Although some of my processes have "evolved" a bit, I must tell you that I never recommend skipping the preparation process, with the possible exception of an "abbreviated" form of preparation for some leaves. Many of my experienced friends will take issue with my call to steep leaves for several hours, or overnight, but I am not really comfortable recommending much in the way of shortcuts. Others tell me it's a waste to discard the preparation water, but I maintain that I wouldn't want this stuff in my tank, so I wouldn't recommend it to my customers. There is much to understand about the long-term maintenance of these systems and how preparation influences it.
I'm not as afraid as I used to be about how much stuff to put in one's aquarium, and how quickly, because I think that, in the course of 17 months of operations here and over 500 blogs, thousands of social media posts, and numerous emails and phone calls, we've helped spread the word that common sense about adding anything to your aquarium needs to be enacted by the individual hobbyist. Actually, we've beat you senseless with it, right? We tell you to "go slow" because adding botanical materials that can and will decompose-some more quickly than others- adds to the biological load of the tank, and your beneficial bacteria population needs to be able to step up and handle it.
With regards to "how much", we've made a concerted effort not to say "X" number of "whatever" per gallon in almost every case, with a very few exceptions- because there are so many potential variables. Every tank is different. It would be downright irresponsible of us to suggest "5 ____ pods per liter of water will lower the pH by 0.5" or something like that. I cringe when I see some of those sites that make recommendations like this with regards to leaves and such. Yikes! You need to consider your starting pH, alkalinity, fish population, how long the tank has been established, what you're trying to accomplish, etc. We've talked a lot about the "clear water" botanical tank versus creating "blackwater", and the fundamentally different approaches involved. It's absolutely possible to negate many of the water tinting aspects, and some of the pH-adffecting characteristics of many botanicals with due attention paid to filtration media, husbandry, preparation, substrate, etc., etc.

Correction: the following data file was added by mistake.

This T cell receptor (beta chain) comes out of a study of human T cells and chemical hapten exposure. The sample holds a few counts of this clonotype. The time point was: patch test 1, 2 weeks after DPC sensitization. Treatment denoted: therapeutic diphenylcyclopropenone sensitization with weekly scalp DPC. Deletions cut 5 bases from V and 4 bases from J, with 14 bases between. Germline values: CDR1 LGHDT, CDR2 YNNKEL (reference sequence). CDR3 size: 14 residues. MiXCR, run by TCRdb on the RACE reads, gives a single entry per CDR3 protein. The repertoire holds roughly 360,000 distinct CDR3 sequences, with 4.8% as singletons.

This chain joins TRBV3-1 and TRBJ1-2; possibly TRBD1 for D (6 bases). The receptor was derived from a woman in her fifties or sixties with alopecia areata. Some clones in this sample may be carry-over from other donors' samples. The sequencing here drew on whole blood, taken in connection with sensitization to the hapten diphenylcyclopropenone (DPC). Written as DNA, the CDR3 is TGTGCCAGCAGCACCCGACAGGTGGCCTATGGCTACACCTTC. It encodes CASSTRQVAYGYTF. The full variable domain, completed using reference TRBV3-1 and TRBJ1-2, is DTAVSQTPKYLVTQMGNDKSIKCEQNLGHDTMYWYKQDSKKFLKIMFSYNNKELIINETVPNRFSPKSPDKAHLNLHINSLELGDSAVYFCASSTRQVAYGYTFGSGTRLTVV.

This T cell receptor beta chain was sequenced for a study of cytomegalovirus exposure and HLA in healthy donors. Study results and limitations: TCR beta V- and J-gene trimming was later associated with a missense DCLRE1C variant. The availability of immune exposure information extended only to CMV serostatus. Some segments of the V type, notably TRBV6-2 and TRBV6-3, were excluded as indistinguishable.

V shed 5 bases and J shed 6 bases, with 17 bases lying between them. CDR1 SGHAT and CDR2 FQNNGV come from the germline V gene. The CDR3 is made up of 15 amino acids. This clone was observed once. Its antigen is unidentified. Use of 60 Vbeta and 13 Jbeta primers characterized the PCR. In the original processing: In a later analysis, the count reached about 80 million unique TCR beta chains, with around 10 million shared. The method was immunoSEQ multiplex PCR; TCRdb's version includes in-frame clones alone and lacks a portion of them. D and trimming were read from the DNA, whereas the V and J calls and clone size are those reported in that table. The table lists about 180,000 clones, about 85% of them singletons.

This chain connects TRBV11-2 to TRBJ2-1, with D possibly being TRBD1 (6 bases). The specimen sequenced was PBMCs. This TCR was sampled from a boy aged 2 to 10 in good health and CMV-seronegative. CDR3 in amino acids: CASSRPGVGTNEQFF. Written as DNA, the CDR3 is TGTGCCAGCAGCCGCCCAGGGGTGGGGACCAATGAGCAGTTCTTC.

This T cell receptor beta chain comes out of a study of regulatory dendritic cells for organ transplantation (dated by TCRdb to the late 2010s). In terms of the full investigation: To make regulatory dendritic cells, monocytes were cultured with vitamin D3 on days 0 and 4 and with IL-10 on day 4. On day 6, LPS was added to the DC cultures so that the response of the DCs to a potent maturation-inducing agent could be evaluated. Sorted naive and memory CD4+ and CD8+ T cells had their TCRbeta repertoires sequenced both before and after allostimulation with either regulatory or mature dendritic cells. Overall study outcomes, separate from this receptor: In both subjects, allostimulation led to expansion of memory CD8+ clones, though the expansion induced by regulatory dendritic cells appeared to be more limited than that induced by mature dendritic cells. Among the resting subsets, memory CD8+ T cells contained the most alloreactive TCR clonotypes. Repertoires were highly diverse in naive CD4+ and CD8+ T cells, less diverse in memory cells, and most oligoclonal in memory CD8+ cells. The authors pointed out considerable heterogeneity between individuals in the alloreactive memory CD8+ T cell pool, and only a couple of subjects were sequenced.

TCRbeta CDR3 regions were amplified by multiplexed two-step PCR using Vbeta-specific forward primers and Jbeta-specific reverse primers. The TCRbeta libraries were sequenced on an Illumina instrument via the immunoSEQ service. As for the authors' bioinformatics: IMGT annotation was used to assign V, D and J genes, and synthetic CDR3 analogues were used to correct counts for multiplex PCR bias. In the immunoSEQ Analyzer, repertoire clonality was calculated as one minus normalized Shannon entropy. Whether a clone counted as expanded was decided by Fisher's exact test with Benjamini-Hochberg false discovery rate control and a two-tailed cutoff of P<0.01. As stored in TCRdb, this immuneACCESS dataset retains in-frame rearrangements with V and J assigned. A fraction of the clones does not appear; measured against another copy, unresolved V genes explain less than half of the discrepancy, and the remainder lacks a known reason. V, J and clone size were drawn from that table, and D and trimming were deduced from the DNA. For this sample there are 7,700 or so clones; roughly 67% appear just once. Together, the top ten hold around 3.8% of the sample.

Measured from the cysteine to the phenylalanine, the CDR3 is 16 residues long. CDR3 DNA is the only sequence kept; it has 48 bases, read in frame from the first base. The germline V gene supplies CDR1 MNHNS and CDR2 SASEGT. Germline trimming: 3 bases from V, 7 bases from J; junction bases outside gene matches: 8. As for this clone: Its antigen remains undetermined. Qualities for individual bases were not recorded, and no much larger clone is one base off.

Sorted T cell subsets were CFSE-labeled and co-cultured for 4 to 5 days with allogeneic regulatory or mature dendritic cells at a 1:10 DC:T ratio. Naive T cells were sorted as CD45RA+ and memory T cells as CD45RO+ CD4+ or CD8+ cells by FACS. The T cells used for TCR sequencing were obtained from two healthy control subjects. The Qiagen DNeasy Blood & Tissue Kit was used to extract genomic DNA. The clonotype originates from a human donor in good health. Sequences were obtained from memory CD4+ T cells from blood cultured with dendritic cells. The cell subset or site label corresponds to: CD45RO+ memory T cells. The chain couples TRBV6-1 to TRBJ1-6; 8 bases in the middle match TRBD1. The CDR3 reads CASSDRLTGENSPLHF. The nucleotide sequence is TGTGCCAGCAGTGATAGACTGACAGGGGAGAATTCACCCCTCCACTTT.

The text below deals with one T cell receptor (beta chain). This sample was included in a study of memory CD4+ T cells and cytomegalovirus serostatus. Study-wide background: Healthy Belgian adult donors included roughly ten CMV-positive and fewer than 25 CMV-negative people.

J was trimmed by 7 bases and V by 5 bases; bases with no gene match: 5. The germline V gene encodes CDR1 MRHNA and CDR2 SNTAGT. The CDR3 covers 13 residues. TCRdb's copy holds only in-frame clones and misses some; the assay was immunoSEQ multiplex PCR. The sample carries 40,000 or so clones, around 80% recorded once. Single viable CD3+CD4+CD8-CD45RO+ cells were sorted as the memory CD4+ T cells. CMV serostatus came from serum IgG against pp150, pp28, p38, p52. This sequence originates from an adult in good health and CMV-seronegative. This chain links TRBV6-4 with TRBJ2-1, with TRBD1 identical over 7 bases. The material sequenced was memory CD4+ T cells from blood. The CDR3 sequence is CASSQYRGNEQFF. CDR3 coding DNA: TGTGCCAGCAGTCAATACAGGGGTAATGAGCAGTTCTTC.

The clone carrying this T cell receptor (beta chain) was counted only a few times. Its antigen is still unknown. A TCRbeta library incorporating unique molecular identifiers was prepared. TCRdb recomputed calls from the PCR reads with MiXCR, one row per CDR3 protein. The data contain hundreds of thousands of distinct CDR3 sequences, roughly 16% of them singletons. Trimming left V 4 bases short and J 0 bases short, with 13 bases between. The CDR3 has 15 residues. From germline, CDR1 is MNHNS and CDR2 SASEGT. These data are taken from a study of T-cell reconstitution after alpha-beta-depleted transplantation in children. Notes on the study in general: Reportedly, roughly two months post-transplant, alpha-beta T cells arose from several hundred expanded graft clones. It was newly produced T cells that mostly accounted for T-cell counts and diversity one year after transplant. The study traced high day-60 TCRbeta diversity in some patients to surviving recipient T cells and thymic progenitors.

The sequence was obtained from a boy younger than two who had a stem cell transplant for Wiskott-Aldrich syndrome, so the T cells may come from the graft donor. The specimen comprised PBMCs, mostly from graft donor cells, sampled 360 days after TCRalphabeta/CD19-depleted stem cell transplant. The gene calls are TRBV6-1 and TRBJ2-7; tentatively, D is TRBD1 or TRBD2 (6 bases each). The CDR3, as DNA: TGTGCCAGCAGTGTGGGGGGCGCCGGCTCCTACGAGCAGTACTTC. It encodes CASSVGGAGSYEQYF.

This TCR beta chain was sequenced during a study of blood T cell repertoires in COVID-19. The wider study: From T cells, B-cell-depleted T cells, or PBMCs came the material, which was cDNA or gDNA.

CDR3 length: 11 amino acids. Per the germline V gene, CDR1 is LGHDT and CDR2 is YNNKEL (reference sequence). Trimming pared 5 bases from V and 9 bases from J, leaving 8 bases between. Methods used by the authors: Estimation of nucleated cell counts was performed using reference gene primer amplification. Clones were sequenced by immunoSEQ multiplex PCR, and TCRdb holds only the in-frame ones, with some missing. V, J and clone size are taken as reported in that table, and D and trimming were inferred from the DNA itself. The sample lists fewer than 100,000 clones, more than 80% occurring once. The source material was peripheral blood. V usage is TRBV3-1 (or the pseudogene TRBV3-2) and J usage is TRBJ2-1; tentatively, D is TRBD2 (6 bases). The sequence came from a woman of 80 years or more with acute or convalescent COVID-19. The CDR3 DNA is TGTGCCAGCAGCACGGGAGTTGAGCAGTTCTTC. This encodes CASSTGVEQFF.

I used to worry a lot about how other hobbyists would react when they saw biofilms appear on their botanicals, and see them showing signs of breaking down, etc. We have written extensively about this process here in the tint from both a practical and philosophical standpoint. We keep emphasizing the "mental shift" that we as lovers of the "New Botanical-Style" aquarium need to embrace. These are not the pristine "diorama" tanks of international aquascaping contest lore. Rather, they are a true embodiment of the natural processes which occur when botanical materials fall into waterways...And that involves biofilms, algae, decomposition.
To maintain a "NewBo" style tank requires you to understand that this is normal, natural, generally harmless, and actually a sign that your system is functioning in a healthy manner. And we have discussed numerous ways to manage or "deal with" the appearance of these processes if you aesthetics and patience can only handle so much for so long..
And really, most of the few things that used to really scare me and don't (as much) now are simply human-related factors, like patience, understanding what's happening, getting our heads around the whole philosophy of these tanks, and thinking through possible "problems" that may arise. Transparency about the pros, cons, and possible pitfalls has been crucial to our goal of making as many hobbyists as possible comfortable with this stuff.
As those of you who have traveled with us on this journey since the beginning can attest, the "New Botanical Movement" is as much based on long-established philosophies of aquarium husbandry as it is on some new ways of looking at things. Sure, there will be mistakes. There will be some failures. That's part of trying anything a little new. There are no guarantees of success. Yet, the skills and experiences that brought us this far will continue to serve us well as we push outward into (literally) uncharted waters. There is so much to learn- so much research, practical experience, philosophizing, and discussion yet to take place in this fascinating little "tributary" of the aquarium hobby.
For those of you just getting underway- welcome aboard! There's a fair amount of information to catch up on- and an equal amount yet to be uncovered. And YOU are a part of the discovery process!
Everyone plays a part here.
Stay excited. Stay intrigued. Stay with us...
And Stay Wet.